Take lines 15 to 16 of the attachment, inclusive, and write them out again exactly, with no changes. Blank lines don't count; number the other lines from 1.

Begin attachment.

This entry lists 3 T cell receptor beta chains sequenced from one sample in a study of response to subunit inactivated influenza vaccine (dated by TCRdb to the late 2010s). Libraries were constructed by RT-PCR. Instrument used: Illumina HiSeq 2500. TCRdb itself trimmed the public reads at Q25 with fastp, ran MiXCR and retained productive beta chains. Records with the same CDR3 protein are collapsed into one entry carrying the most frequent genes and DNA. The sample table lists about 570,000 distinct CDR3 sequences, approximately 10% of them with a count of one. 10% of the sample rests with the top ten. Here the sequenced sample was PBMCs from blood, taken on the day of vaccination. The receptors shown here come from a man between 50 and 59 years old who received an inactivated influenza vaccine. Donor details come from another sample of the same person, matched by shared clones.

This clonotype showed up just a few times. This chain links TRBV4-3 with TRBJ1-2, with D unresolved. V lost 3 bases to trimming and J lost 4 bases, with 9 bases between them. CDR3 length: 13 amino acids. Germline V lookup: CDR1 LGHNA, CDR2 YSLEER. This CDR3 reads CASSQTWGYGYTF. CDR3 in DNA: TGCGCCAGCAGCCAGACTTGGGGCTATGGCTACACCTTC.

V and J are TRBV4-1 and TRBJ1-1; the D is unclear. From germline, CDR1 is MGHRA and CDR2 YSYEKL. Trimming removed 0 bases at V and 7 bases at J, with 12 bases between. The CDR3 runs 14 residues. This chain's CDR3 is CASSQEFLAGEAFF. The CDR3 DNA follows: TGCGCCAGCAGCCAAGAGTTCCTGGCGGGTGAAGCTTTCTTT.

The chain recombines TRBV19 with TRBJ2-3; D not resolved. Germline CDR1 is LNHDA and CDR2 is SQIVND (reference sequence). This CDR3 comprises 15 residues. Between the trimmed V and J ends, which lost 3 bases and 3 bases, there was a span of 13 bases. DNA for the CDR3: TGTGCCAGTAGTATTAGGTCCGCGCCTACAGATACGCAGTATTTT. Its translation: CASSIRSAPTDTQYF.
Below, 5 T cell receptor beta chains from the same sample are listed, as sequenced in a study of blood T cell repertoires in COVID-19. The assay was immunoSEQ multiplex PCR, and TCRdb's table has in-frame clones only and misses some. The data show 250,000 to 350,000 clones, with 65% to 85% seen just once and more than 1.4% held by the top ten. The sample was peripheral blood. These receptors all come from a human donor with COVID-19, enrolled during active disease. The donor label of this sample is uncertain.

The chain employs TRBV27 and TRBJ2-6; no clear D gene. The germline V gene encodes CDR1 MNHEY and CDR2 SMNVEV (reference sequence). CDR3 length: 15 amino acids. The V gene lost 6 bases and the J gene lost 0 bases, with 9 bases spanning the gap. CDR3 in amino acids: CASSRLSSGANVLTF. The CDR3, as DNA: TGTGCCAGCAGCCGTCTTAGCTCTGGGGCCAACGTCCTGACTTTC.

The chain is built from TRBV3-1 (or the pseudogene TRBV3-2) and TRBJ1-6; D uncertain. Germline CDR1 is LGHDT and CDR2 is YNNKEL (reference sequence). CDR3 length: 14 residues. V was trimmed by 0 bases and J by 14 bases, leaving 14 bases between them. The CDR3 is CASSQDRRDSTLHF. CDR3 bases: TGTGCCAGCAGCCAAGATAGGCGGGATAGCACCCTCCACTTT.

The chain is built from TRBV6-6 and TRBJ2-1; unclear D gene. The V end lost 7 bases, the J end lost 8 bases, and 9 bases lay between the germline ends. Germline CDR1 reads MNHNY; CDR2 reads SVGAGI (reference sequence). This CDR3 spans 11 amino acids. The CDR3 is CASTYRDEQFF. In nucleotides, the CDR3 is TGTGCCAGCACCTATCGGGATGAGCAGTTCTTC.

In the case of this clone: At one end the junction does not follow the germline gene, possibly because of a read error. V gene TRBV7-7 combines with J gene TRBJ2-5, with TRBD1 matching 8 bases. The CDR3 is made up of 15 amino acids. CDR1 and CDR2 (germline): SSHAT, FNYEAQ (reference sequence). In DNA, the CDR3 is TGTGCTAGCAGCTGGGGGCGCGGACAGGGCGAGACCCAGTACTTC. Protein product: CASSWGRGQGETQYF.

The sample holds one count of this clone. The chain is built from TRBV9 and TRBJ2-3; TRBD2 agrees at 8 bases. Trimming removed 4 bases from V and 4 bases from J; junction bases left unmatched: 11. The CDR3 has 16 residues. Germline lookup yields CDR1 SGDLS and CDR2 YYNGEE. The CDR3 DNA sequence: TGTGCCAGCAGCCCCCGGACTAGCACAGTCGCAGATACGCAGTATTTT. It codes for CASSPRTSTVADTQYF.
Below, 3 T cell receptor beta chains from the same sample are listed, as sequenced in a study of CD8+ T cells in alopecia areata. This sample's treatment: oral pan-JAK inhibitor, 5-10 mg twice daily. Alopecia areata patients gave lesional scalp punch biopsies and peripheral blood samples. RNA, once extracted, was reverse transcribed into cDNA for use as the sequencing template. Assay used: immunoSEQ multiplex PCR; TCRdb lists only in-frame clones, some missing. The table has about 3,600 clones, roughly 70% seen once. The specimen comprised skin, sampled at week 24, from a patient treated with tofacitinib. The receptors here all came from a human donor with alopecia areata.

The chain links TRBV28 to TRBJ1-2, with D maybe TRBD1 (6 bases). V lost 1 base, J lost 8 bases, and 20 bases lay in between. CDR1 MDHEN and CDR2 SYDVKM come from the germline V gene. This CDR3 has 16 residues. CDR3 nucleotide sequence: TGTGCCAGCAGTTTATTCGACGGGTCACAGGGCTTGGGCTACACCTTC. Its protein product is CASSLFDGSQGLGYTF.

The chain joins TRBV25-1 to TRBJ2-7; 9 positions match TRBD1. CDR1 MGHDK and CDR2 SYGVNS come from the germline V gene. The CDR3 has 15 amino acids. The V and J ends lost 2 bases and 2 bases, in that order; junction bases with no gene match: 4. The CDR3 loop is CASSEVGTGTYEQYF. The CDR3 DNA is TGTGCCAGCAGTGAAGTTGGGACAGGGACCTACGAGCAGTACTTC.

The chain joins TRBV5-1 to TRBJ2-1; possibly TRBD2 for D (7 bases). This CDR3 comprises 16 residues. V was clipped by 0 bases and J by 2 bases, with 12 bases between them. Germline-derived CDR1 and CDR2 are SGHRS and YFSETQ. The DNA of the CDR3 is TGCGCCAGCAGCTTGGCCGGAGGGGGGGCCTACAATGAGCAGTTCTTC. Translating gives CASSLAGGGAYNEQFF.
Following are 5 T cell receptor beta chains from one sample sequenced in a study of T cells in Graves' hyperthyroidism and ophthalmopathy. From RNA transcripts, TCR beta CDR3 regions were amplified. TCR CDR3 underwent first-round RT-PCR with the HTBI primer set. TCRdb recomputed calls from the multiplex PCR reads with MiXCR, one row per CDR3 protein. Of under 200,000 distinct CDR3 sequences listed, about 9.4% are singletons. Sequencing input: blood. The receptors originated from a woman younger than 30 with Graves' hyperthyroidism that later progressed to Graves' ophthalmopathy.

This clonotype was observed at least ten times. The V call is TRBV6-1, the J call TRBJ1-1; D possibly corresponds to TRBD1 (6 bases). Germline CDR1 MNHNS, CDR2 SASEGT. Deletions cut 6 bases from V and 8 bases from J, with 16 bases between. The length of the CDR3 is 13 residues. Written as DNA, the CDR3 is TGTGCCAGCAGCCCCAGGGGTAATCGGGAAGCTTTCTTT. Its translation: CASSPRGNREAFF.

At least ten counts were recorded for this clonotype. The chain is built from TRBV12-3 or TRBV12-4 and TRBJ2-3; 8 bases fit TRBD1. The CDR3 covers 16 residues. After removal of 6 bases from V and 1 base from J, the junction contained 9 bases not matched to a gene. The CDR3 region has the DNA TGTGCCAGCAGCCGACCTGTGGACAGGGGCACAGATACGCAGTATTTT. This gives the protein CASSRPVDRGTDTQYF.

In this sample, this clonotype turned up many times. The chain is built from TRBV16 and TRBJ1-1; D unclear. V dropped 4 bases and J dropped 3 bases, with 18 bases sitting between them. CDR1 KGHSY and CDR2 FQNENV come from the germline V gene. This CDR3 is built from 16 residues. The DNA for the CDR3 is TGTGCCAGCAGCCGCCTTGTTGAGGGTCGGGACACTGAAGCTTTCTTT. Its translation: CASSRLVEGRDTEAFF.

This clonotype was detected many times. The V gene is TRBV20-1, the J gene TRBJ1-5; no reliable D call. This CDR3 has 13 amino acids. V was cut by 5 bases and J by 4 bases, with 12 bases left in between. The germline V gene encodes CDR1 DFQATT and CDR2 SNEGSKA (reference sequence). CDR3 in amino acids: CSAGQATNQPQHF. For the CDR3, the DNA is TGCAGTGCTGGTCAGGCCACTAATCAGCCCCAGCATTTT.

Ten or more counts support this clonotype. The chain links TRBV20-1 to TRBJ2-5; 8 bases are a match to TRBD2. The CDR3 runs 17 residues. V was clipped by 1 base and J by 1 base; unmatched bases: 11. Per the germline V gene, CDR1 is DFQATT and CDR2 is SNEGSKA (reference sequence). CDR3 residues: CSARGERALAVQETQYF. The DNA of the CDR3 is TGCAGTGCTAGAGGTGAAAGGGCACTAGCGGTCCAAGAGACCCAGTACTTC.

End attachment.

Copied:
Following are 5 T cell receptor beta chains from one sample sequenced in a study of T cells in Graves' hyperthyroidism and ophthalmopathy. From RNA transcripts, TCR beta CDR3 regions were amplified. TCR CDR3 underwent first-round RT-PCR with the HTBI primer set. TCRdb recomputed calls from the multiplex PCR reads with MiXCR, one row per CDR3 protein. Of under 200,000 distinct CDR3 sequences listed, about 9.4% are singletons. Sequencing input: blood. The receptors originated from a woman younger than 30 with Graves' hyperthyroidism that later progressed to Graves' ophthalmopathy.

This clonotype was observed at least ten times. The V call is TRBV6-1, the J call TRBJ1-1; D possibly corresponds to TRBD1 (6 bases). Germline CDR1 MNHNS, CDR2 SASEGT. Deletions cut 6 bases from V and 8 bases from J, with 16 bases between. The length of the CDR3 is 13 residues. Written as DNA, the CDR3 is TGTGCCAGCAGCCCCAGGGGTAATCGGGAAGCTTTCTTT. Its translation: CASSPRGNREAFF.